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close this bookSocial Marketing - Expanding access to essential products and services to prevent HIV/AIDS and to limit the impact of the epidemic (UNAIDS, 2000, 12 p.)
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View the documentWhat is Social Marketing?
View the documentCase Study: Myanmar
View the documentCase Study: The Female Condom
View the documentCase Study: South Africa and Nigeria
View the documentWhat is UNAIDS Role in Social Marketing?

Case Study: South Africa and Nigeria

Social marketing can help create an enabling and supportive environment for behavioural change.

Prevention of HIV is a sensitive issue requiring the support of all sectors of society, Social marketing has been extremely successful in creating environments in which behaviours can change. One way of influencing society has been in recruiting prominent individuals and groups to deliver and endorse safer sex messages, This approach has been successful with peer educators, sports and music figures, religious leaders and politicians.

Nobel Prize winner Archbishop Tutu has delivered an impassioned plea for South Africans to face the facts about HIV and AIDS in "The Rubber Revolution", a documentary produced by PSI's South African partner, the Society for Family Health (SFH). In the documentry produced in 1996 Tutu, along with Catholic and Muslim leaders and various national sports figures, discussed the importance of open discussions about sexuality and HIV/AIDS. The documentary, especially Tutu's participation, was so well received that at the end of 1996 SFH again met with Tutu to produce television and radio public service announcements (PSA). Filmed in his office in the South African Truth and Reconciliation Commission, Tutu said:

Fellow South Africans, I am Archbishop Desmond Tutu. Our great nation faces a terrible challenge with HIV and AIDS spreading so fast. We in the church believe that sex should only take place within marriage. However, for those of you who do practise sex outside of marriage, I encourage you to take the right precautions and practise safer sex. Please use condoms.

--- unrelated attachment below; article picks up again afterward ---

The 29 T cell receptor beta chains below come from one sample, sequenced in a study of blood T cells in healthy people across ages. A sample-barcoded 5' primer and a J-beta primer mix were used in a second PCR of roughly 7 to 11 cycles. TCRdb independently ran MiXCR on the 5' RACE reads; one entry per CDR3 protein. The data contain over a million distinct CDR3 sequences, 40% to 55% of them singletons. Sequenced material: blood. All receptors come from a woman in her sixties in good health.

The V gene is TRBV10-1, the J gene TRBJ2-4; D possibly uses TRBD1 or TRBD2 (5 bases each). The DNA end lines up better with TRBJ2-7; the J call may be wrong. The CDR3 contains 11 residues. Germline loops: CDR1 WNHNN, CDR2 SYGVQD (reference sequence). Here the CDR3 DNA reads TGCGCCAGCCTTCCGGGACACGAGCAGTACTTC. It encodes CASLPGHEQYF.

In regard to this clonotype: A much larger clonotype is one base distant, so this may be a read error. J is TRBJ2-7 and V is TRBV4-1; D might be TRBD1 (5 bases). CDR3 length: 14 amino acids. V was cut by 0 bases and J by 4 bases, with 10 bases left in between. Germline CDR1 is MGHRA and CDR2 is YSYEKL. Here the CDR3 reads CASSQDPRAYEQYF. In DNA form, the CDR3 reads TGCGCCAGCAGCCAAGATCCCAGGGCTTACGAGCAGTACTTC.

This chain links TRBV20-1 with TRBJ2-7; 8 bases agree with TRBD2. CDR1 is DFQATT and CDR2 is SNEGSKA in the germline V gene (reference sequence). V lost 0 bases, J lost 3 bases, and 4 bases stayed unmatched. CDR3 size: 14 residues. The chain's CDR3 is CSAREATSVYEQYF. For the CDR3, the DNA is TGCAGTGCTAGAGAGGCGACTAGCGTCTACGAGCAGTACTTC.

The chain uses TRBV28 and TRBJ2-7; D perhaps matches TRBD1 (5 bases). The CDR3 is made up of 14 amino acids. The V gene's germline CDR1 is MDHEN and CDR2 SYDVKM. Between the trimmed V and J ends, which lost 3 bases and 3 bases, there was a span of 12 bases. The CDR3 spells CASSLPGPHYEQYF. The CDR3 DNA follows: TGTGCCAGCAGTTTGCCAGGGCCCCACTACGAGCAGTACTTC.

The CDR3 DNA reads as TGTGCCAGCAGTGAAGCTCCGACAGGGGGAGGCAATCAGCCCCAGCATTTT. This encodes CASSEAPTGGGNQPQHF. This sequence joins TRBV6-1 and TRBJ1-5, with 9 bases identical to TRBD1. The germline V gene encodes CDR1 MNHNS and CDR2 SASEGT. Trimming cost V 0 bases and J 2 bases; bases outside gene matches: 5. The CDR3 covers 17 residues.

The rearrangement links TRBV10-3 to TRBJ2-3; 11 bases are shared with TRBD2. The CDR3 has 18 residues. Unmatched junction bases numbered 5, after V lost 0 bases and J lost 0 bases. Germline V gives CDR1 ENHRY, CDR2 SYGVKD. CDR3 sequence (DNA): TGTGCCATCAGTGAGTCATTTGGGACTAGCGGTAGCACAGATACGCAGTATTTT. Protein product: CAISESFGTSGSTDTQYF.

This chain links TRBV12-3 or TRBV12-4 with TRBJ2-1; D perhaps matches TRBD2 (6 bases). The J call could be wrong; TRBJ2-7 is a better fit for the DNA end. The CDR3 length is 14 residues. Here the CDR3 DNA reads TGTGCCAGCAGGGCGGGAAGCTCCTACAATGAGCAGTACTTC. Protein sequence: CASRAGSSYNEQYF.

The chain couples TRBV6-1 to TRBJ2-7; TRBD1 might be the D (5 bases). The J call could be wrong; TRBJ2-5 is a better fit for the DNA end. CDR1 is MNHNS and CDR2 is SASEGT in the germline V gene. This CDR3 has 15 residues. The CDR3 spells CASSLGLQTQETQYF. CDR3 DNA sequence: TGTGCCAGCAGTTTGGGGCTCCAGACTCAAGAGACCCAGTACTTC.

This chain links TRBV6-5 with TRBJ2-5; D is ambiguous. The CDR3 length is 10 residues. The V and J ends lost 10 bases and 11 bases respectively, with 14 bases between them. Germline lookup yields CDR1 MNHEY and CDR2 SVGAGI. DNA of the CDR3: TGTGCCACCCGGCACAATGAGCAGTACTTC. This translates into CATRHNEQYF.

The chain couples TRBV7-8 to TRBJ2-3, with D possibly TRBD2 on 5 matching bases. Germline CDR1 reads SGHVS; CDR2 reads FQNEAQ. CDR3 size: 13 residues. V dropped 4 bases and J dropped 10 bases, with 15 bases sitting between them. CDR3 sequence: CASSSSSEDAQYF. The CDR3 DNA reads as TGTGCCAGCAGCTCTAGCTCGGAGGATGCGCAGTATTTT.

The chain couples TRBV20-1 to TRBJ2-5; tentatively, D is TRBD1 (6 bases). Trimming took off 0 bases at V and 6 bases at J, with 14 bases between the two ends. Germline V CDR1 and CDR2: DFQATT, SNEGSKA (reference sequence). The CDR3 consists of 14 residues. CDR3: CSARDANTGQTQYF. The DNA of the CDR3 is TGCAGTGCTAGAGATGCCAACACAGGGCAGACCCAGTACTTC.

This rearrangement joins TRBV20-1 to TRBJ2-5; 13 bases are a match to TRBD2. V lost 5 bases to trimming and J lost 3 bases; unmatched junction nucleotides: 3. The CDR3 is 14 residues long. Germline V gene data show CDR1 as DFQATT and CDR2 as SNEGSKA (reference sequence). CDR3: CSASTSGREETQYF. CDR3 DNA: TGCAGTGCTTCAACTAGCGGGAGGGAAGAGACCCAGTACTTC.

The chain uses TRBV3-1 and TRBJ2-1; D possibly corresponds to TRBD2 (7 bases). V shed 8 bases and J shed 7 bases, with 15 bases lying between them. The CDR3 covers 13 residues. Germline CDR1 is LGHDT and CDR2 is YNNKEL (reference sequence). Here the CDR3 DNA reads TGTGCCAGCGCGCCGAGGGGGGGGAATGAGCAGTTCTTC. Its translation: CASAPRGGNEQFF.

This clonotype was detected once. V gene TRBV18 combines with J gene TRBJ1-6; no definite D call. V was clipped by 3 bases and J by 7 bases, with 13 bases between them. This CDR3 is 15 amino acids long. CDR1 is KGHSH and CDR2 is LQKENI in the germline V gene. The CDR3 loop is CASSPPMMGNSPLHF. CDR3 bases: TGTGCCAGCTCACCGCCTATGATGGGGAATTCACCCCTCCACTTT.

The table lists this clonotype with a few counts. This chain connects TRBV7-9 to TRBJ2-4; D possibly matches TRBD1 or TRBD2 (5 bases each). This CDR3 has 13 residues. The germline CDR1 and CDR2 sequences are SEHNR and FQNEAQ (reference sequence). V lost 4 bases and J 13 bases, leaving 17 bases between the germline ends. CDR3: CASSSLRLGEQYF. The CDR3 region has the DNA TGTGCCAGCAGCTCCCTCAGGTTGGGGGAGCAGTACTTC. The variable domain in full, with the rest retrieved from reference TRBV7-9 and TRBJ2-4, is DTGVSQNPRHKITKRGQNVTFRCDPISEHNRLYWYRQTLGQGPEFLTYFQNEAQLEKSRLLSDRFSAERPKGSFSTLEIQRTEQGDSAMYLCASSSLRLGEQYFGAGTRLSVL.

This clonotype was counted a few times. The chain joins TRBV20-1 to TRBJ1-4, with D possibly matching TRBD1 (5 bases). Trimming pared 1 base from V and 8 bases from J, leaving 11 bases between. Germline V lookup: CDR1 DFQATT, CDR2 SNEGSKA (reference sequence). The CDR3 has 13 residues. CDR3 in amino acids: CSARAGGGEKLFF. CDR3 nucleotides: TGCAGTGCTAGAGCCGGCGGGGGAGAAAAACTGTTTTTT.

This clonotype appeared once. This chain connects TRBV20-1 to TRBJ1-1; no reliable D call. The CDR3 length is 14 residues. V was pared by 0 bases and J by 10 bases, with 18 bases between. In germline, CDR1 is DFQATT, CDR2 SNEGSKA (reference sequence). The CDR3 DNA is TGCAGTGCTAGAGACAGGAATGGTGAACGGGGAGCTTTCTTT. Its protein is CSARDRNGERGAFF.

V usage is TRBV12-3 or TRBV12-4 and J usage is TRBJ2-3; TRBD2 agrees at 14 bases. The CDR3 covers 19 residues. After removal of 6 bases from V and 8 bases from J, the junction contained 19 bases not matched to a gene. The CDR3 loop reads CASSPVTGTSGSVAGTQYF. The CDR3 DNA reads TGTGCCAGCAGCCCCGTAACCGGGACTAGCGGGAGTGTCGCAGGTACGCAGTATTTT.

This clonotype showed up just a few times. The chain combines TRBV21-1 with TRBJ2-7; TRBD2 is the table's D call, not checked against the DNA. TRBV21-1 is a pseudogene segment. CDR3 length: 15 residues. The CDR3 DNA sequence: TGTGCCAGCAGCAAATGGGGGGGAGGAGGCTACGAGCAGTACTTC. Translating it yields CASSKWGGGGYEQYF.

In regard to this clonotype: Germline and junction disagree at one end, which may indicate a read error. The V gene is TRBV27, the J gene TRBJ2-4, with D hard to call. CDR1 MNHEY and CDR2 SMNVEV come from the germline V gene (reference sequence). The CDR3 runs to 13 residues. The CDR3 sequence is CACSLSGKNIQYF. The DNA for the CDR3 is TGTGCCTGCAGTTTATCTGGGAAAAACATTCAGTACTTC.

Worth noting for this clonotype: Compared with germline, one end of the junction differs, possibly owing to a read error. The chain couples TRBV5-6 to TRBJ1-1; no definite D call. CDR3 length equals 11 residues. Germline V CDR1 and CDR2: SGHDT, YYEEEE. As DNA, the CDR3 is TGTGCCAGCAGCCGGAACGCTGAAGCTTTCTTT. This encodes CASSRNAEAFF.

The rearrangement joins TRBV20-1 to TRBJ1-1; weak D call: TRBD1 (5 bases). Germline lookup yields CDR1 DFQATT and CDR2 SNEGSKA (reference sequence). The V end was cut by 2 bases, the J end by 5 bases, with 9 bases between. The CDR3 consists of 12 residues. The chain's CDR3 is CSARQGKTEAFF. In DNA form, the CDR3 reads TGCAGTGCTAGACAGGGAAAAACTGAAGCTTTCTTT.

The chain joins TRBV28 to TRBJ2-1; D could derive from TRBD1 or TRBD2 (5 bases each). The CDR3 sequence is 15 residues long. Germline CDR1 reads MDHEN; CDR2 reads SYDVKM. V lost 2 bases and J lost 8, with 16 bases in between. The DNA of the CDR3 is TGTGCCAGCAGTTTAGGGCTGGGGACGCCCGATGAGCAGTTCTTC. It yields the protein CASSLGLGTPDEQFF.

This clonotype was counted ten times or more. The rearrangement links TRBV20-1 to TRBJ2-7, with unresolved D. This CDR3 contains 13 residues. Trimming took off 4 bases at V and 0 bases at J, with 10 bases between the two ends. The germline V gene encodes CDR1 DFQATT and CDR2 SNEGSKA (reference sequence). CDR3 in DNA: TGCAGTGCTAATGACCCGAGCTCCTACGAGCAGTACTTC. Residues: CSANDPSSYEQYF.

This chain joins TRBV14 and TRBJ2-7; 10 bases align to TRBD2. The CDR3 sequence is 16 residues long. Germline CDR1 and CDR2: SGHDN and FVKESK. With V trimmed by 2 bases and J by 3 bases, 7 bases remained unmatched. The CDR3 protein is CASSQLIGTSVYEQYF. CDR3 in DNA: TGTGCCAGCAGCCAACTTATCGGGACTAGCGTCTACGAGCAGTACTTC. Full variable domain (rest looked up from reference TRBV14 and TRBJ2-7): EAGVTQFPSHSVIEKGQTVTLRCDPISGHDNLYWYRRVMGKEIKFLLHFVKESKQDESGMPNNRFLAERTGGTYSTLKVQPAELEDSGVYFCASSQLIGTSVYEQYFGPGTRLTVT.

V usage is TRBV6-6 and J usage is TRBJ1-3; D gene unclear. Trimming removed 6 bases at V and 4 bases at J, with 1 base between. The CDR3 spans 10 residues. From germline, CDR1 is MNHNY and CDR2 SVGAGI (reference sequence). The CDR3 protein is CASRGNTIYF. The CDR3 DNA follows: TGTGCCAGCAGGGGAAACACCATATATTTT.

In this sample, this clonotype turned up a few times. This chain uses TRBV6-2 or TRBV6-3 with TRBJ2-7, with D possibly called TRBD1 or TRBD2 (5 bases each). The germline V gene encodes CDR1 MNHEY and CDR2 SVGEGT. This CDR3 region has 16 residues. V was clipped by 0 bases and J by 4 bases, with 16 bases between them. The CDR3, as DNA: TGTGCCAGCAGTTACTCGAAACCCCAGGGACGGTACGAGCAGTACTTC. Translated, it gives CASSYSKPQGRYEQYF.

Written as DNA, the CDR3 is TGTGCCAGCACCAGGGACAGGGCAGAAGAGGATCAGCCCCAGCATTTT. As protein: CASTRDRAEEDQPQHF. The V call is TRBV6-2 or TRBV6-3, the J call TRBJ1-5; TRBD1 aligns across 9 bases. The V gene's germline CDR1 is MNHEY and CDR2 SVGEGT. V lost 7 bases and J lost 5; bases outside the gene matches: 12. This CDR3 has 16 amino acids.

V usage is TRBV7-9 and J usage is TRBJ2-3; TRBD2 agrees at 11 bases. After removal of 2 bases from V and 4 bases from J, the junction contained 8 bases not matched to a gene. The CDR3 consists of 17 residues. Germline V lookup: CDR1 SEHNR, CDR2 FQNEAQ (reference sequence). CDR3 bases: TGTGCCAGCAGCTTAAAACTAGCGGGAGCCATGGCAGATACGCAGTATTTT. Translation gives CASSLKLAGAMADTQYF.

Archbishop Tutu's PSA along with two other messages from prominent South Africans first aired on World AIDS Day 1996. Prior to his involvement, the South African Broadcasting Corporation had not allowed the word "condom" to be used on prime time television. Archbishop Tutu's PSA helped SFH to open the airwaves and dramatically influence the media policy and the general environment and culture in which sexuality is discussed and, indeed, practised.

In an interview just after the premiere of the PSA, Tutu was asked about how he was able to reconcile condom use and safer sex with his religious beliefs and leadership. He said that the rapid spread of HIV and AIDS in South Africa made it impossible for anyone truly committed to the new South Africa NOT to take action. He said:

While we in the church believe in sex only within marriage, we have to face reality and give our young people reasonable alternatives. We simply cannot ignore what is happening.

The Society for Family Health in Nigeria launched its own high profile campaign with world-class football star, Sunday Oliseh, who is a prominent role model in Nigeria. SFH produced print, radio and television messages with Oliseh promoting condom use, safer sex and the social marketing brand, Cold Circle. The campaign was launched simultaneously with the 1998 World Cup Soccer tournament, in which Oliseh led the

Data on the reach of the Sunday Oliseh campaign confirmed that a very high percentage of survey respondents saw the advert during the World Cup and displayed very high recall of the key messages.